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Durham University

Department of Archaeology

Staff

Publication details for Professor John Chapman

Gaydarska, Bisserka, Nebbia, Marco & Chapman, John (2020). Trypillia Megasites in Context: Independent Urban Development in Chalcolithic Eastern Europe. Cambridge Archaeological Journal 30(1): 97-121.

Author(s) from Durham

Abstract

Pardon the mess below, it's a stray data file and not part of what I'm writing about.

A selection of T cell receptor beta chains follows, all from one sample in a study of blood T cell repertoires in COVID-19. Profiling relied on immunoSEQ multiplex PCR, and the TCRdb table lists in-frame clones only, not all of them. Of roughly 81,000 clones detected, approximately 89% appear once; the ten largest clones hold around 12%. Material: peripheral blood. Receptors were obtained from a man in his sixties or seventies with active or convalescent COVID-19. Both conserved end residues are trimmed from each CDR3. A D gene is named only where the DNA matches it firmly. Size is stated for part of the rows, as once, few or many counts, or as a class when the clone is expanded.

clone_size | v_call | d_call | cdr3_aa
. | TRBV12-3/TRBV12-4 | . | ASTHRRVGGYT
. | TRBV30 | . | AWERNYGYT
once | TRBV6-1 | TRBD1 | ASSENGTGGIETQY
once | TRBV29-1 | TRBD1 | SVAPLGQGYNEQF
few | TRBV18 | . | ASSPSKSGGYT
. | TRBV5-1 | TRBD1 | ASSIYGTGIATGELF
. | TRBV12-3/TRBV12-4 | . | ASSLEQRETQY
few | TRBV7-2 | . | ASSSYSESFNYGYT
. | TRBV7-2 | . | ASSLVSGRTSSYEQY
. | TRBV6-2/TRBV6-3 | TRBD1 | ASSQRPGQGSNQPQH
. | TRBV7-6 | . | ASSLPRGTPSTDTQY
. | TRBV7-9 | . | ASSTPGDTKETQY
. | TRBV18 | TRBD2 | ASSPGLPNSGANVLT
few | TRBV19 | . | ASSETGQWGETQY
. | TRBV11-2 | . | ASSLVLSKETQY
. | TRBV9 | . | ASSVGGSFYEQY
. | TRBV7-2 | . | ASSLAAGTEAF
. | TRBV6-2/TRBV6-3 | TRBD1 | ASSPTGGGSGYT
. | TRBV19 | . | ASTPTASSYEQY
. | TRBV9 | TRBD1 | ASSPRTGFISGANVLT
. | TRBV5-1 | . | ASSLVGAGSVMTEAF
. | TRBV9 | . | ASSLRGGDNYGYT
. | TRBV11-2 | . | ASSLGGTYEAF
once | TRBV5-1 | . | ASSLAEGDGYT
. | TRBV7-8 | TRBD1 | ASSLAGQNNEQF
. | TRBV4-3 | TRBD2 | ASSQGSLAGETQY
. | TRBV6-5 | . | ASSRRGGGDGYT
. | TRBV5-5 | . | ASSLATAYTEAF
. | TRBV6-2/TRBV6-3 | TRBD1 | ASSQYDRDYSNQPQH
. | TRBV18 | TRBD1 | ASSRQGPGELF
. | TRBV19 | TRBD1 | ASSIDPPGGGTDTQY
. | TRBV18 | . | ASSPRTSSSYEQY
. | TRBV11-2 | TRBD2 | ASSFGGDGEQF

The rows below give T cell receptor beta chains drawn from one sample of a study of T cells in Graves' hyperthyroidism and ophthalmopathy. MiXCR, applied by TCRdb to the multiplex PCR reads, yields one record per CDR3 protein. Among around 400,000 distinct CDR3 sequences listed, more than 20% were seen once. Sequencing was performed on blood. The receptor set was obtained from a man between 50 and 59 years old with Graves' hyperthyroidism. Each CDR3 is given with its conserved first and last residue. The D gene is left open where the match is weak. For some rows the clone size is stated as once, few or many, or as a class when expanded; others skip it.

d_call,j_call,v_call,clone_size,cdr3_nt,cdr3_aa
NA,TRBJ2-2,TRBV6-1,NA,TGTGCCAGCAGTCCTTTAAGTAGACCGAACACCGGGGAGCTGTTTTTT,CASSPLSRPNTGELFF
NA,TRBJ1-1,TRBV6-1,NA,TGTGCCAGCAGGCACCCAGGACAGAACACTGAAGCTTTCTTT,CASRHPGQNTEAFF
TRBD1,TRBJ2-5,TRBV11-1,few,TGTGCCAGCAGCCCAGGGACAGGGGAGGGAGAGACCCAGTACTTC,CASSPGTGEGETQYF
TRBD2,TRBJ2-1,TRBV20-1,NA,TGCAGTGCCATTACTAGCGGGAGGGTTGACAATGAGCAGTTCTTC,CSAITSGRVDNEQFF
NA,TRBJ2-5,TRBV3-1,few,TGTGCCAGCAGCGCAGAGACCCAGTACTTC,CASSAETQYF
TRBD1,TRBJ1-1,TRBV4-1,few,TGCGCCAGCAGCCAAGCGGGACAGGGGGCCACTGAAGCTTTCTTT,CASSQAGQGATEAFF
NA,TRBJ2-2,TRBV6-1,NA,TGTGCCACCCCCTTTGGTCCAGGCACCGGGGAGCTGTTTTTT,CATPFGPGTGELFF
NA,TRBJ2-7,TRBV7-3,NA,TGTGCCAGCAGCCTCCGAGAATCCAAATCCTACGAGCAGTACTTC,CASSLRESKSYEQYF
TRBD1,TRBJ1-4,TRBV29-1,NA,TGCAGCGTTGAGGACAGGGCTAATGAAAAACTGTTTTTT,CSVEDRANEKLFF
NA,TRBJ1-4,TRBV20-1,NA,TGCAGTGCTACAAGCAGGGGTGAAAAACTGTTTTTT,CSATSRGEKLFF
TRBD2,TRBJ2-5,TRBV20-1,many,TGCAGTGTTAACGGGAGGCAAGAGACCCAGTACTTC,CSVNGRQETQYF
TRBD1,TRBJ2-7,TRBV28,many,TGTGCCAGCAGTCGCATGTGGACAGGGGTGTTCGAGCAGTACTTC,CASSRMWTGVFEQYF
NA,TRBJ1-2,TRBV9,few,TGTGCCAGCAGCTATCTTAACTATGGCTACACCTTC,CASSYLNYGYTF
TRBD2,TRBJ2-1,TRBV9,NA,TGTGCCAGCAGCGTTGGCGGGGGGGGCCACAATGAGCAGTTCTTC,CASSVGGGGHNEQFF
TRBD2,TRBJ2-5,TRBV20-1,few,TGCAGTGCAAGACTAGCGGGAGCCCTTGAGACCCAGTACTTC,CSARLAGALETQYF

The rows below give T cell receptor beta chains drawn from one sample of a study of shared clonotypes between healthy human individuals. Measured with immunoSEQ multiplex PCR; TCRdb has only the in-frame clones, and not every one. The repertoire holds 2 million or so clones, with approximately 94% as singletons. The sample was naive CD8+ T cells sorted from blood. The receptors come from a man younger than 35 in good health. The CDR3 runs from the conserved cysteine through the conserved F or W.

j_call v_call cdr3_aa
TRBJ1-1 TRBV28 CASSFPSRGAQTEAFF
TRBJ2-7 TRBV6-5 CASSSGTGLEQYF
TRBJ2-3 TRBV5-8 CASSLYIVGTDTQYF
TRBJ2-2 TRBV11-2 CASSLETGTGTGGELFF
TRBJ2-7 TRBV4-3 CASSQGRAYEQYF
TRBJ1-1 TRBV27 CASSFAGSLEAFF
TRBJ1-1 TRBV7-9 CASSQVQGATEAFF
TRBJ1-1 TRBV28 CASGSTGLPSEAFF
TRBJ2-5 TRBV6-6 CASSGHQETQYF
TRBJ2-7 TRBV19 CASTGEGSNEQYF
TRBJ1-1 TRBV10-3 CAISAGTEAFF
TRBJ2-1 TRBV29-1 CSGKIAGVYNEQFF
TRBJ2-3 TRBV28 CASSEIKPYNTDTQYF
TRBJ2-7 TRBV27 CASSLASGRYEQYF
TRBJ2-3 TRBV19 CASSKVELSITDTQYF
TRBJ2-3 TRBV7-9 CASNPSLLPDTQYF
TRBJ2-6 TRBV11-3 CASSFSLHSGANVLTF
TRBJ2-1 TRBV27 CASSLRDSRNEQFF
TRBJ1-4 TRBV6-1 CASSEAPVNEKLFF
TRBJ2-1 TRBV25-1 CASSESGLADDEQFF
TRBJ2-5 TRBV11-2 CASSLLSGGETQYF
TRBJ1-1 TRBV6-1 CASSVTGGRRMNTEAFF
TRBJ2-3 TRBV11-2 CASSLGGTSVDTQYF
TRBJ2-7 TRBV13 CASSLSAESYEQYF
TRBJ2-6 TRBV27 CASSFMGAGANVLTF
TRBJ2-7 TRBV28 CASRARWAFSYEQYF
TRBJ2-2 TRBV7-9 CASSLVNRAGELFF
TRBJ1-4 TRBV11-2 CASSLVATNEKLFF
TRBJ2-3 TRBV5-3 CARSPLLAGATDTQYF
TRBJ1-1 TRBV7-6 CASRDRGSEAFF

The Trypillia megasites of the Ukrainian forest steppe formed the largest fourth-millennium bc sites in Eurasia and possibly the world. Discovered in the 1960s, the megasites have so far resisted all attempts at an understanding of their social structure and dynamics. Multi-disciplinary investigations of the Nebelivka megasite by an Anglo-Ukrainian research project brought a focus on three research questions: (1) what was the essence of megasite lifeways? (2) can we call the megasites early cities? and (3) what were their origins? The first question is approached through a summary of Project findings on Nebelivka and the subsequent modelling of three different scenarios for what transpired to be a different kind of site from our expectations. The second question uses a relational approach to urbanism to show that megasites were so different from other coeval settlements that they could justifiably be termed ‘cities'. The third question turns to the origins of sites that were indeed larger and earlier than the supposed first cities of Mesopotamia and whose development indicates that there were at least two pathways to early urbanism in Eurasia.